The Norrbotten band does a half-dozen or so tours a year in Europe. Says Hagans, "There are great musicians that come from Sweden and the rest of Scandinavia that we have as soloists. But the last five or six years, we've been bringing over my heroes and the band's heroes from the New York scene. So all of the guys on the record, including Rufus Reid and Peter, have done tours with the band. I arrange their music, for the most part, but I always try to write one original for the occasion, that they haven't played beforeone of my own compositions. It gives me a chance to be a composer as well as an arranger and write for a specific soloist.
"The Avatar Sessions are the features that I wrote specifically for them for when they came to do the tour with the big band. They all have varied styles but, as I mentioned, they're my heroes. I've followed their careers. I've played with all of them many times. I'm aware of what they stand for artistically. Then I try to bring that out though my eyes. For example, Liebmanwhen he came over, I arranged some wild tunes of his and thought the one thing we needed was a ballad. He has such a great soprano sound that I felt, why not feature him on the unexpected?"
Hagans also stresses the importance of his relationship with Erskine. "It's his company The Avatar Sessions is released on. Also, he loves playing with the band and I love having him in the band. All this music was written with him and the way he colors and shades and propels and drives in mind, as the drummer. It's a thrill. To have somebody with that much experience come in and play with us, it's just incredible. He's been very supportive of the project. It's a cooperation, musically and financially, between the Norrbotten Big Band and Fuzzy Music. We're elated that he wants to continue this."
He adds, gleefully, "I'm very particular about drummers. Some drummers, the way they put the time and the feel, it's very hard for me to lock in. But with Peter, it's like I'm not even playing the trumpet. The trumpet is playing itself, and I'm just sitting back and enjoying."
He was also pleased to have Bob Belden, also a noted musician and arranger, as the album's producer. "I knew I needed somebody in the booth listening as we recorded to monitor what we needed to do over, what was good, what we could acceptto have somebody with big ears in the recording booth. Because I'm also playing on a lot of the tunes, so I'm switching gears between conducting and playing. I needed somebody like Bob, who has the world's biggest ears and who could also function as a studio engineer. He's multi-talented, so he knew exactly what to do and the sessions ran very smoothly because of him. We've worked for 20 years together, so there's a lot of nuances and subtleties [in communication] that are wordless. He just looks at me," and the signal is clear whether a take was good or there is something that might have to be done over, says Hagans.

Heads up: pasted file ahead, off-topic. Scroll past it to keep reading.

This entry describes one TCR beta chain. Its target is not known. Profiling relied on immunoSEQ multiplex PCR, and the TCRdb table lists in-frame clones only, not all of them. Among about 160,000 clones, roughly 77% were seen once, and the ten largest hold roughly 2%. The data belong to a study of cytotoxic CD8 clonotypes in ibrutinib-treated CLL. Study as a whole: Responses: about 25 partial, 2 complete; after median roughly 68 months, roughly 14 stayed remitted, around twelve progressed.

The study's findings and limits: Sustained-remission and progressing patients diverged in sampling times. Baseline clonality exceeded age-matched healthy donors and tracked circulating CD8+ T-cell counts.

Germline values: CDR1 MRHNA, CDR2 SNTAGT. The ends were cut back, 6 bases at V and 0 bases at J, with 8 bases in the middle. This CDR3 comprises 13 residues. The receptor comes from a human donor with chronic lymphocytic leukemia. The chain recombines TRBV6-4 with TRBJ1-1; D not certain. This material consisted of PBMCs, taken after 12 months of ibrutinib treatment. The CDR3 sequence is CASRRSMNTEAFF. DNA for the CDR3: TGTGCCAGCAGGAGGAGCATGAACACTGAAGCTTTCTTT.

Hagans says reaction to the disk has been good in Europe, where it was released last year. The music was played live at some European festivals late last year, with Erskine on drums. The band will also be doing festivals this summer.
The trumpeter's association with the band stems from his tenure with the Kenton band in the 1970s. "I played with Stan Kenton for three years, starting in 1974, and we did a tour of Sweden. I met a lot of musicians, and it seemed like it would be a great experience, when I left the band after three years, to go to Europe and experience that scene. Because I was a fan of the music: Kenny Clarke-Francy Boland Big Band, and a lot of trumpet players that didn't exactly come out of the New York tradition, like Tomasz Stankoand Enrico Rava. Europe had a fascination for me. Something different was going on there. So when I had the chance to move there and travel and play with a bunch of different people, I thought it would be a great experience, which it was."
Because of the connections he made in Europe during that time, he decided to travel back and forth with some regularity to play with those musicians: "That's when I became aware of the Norrbotten Big Band, which started in the early '80s." When the existing artistic director departed, "they were looking for someone who had kind of an international reputationsomebody who could write and front the band as a soloist, but also somebody was aware of how the Swedish culture/politic works and the system for arts funding, as well as could speak Swedish. I was probably the only one in the world at that time that fit that job description," he says with a good-natured chuckle. "So they called in '95. I did a couple concerts with them and decided that it was a great match to play with these amazing musicians. And they liked me, so it's been 15 years now." He commutes back to Sweden about eight times a year.